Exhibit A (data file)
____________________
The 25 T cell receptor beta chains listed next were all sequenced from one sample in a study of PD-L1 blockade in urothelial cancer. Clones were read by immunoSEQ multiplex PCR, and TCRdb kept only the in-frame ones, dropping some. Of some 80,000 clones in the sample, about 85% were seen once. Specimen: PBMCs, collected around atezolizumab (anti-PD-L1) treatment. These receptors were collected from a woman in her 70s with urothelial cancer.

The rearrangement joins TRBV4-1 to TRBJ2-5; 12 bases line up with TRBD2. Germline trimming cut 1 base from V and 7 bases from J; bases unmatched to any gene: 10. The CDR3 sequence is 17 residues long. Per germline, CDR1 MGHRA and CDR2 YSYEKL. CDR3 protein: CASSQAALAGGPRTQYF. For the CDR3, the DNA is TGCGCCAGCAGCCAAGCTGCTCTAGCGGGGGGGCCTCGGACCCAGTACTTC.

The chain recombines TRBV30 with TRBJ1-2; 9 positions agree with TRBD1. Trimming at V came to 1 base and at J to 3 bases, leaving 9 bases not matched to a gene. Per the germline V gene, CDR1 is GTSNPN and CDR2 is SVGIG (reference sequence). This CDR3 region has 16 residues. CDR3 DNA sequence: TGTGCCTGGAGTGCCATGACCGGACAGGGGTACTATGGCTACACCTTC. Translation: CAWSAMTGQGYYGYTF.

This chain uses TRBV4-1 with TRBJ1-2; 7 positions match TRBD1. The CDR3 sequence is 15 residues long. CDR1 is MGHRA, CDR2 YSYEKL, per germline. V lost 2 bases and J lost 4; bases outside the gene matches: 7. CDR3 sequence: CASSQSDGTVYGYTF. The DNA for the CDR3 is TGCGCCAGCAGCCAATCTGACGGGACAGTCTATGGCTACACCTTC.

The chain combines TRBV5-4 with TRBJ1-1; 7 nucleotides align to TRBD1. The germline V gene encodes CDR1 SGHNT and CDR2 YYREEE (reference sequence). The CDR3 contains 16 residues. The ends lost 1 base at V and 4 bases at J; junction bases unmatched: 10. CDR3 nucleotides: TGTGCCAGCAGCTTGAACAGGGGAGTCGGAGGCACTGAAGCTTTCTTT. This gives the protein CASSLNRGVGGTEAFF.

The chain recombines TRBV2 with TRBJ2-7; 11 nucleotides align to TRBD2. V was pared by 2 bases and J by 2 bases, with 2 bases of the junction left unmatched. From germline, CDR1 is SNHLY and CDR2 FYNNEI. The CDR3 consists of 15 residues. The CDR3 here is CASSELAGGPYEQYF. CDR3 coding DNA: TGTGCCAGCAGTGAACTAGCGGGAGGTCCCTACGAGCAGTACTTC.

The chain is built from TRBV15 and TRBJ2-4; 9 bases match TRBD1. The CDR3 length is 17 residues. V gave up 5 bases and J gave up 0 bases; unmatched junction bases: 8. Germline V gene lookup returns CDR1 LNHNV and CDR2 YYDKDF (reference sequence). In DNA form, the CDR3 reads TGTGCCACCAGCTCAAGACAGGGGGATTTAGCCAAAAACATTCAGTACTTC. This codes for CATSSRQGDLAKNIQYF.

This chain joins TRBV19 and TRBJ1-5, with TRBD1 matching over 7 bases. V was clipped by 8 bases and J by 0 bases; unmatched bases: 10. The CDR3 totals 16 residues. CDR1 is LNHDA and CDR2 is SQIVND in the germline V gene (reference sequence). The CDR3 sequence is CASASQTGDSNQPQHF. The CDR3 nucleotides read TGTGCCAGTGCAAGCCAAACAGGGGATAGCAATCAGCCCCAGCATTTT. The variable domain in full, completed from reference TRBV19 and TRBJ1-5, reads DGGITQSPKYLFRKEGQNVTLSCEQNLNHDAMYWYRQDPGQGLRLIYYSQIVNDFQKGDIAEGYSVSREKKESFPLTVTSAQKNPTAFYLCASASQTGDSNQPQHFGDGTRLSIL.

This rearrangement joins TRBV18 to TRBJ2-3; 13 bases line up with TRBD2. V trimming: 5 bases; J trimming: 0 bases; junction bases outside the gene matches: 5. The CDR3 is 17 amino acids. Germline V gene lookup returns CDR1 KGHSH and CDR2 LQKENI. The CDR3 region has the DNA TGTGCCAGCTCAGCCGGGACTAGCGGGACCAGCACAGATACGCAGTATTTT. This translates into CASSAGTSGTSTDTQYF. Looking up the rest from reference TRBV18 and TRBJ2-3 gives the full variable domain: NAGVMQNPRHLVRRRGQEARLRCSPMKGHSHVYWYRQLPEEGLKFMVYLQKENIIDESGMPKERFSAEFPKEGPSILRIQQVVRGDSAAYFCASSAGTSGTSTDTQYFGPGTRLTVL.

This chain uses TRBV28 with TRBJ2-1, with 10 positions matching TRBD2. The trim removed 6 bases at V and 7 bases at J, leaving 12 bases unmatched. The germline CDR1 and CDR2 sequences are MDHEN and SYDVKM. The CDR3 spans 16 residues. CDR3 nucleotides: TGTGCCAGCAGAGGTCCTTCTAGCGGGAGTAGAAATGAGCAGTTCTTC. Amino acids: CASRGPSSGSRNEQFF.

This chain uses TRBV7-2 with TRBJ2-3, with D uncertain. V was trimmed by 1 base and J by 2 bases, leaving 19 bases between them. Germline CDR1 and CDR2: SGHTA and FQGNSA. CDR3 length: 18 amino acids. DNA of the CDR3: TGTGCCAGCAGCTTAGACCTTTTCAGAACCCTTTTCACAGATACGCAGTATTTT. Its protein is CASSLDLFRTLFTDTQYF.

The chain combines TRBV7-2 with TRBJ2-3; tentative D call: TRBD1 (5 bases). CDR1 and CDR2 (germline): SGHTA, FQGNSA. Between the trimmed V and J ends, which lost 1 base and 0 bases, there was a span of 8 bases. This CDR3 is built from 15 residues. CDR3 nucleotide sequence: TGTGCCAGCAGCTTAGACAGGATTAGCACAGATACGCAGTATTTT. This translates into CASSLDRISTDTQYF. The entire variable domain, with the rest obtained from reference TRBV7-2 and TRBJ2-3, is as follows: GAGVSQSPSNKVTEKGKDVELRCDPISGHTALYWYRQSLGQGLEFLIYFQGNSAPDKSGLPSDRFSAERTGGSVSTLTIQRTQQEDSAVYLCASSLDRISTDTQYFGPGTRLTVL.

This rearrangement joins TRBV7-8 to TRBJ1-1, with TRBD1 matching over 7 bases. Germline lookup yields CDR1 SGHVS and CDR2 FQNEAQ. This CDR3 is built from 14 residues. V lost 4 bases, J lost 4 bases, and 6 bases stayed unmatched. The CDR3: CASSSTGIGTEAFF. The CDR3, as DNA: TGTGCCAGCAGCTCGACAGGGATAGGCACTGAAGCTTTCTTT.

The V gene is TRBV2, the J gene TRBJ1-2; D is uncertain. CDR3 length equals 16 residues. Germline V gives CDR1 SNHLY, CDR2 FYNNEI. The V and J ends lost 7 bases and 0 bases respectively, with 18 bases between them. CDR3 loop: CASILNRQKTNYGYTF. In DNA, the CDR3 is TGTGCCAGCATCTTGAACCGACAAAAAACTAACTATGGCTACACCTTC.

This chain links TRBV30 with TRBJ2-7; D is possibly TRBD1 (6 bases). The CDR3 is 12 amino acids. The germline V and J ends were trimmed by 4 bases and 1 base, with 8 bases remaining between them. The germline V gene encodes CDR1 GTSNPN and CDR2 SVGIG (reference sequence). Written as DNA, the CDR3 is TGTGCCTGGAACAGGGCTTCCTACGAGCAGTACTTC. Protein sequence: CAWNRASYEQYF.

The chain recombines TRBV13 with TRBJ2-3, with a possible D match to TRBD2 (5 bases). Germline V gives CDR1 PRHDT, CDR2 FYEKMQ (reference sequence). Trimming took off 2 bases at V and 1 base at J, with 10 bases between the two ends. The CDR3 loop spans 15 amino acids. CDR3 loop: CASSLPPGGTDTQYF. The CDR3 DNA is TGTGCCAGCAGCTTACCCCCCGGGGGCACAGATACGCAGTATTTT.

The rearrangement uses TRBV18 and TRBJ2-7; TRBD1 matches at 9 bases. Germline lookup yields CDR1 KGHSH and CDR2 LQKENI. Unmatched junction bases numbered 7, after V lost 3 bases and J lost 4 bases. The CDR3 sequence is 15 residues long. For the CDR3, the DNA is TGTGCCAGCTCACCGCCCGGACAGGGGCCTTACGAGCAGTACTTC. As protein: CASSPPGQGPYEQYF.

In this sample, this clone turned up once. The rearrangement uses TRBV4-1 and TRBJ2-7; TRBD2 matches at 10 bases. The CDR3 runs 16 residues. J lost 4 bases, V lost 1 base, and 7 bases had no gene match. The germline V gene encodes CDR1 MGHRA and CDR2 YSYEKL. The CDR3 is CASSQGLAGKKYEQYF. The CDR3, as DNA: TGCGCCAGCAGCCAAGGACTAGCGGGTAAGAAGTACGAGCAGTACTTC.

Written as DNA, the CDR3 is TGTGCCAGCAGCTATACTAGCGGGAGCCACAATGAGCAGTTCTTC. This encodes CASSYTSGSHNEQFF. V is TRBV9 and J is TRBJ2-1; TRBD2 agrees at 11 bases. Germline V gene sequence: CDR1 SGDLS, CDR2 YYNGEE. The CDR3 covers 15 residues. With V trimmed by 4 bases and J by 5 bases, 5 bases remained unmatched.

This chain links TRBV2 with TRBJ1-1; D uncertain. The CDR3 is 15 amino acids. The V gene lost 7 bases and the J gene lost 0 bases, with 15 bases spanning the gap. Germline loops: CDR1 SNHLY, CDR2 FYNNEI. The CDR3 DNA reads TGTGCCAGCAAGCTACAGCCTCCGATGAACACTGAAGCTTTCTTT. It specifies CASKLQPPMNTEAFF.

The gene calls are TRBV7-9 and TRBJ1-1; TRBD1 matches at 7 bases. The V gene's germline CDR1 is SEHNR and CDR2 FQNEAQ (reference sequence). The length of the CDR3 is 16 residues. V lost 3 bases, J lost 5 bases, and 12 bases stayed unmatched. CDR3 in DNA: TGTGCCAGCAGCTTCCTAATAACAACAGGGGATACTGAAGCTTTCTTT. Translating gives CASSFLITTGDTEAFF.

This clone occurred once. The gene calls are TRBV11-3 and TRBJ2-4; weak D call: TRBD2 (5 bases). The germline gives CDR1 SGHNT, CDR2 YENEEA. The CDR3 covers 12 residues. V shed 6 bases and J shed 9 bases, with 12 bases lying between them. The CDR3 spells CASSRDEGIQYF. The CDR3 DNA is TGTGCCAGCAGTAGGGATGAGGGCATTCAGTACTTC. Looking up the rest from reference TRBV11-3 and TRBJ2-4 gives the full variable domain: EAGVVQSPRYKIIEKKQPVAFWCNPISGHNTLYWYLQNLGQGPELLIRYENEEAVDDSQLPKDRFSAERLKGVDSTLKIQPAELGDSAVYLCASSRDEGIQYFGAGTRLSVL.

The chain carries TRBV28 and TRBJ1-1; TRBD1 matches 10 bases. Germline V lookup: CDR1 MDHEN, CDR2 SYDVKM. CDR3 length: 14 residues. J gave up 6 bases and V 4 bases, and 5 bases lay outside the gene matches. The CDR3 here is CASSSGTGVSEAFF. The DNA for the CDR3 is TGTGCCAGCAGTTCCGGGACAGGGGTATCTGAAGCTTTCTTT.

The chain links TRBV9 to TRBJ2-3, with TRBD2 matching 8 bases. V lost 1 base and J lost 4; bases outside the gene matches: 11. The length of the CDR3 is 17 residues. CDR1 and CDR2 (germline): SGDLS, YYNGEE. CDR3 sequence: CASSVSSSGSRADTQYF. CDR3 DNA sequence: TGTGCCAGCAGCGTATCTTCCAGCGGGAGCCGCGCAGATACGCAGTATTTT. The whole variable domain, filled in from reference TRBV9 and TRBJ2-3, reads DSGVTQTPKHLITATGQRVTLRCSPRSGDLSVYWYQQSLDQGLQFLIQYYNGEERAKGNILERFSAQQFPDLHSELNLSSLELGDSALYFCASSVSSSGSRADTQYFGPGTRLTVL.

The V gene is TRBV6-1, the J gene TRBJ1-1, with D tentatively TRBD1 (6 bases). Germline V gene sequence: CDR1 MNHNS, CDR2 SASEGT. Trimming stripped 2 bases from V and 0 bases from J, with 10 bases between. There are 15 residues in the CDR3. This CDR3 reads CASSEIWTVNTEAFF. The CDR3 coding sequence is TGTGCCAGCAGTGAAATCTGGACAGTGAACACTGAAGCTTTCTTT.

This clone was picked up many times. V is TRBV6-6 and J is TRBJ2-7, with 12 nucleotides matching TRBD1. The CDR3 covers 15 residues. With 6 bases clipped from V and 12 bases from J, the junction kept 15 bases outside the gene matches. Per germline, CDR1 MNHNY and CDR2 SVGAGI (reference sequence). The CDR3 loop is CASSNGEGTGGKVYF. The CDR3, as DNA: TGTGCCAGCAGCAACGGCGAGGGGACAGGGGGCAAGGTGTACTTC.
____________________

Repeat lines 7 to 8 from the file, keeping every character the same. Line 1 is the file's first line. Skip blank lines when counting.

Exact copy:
The chain is built from TRBV15 and TRBJ2-4; 9 bases match TRBD1. The CDR3 length is 17 residues. V gave up 5 bases and J gave up 0 bases; unmatched junction bases: 8. Germline V gene lookup returns CDR1 LNHNV and CDR2 YYDKDF (reference sequence). In DNA form, the CDR3 reads TGTGCCACCAGCTCAAGACAGGGGGATTTAGCCAAAAACATTCAGTACTTC. This codes for CATSSRQGDLAKNIQYF.

This chain joins TRBV19 and TRBJ1-5, with TRBD1 matching over 7 bases. V was clipped by 8 bases and J by 0 bases; unmatched bases: 10. The CDR3 totals 16 residues. CDR1 is LNHDA and CDR2 is SQIVND in the germline V gene (reference sequence). The CDR3 sequence is CASASQTGDSNQPQHF. The CDR3 nucleotides read TGTGCCAGTGCAAGCCAAACAGGGGATAGCAATCAGCCCCAGCATTTT. The variable domain in full, completed from reference TRBV19 and TRBJ1-5, reads DGGITQSPKYLFRKEGQNVTLSCEQNLNHDAMYWYRQDPGQGLRLIYYSQIVNDFQKGDIAEGYSVSREKKESFPLTVTSAQKNPTAFYLCASASQTGDSNQPQHFGDGTRLSIL.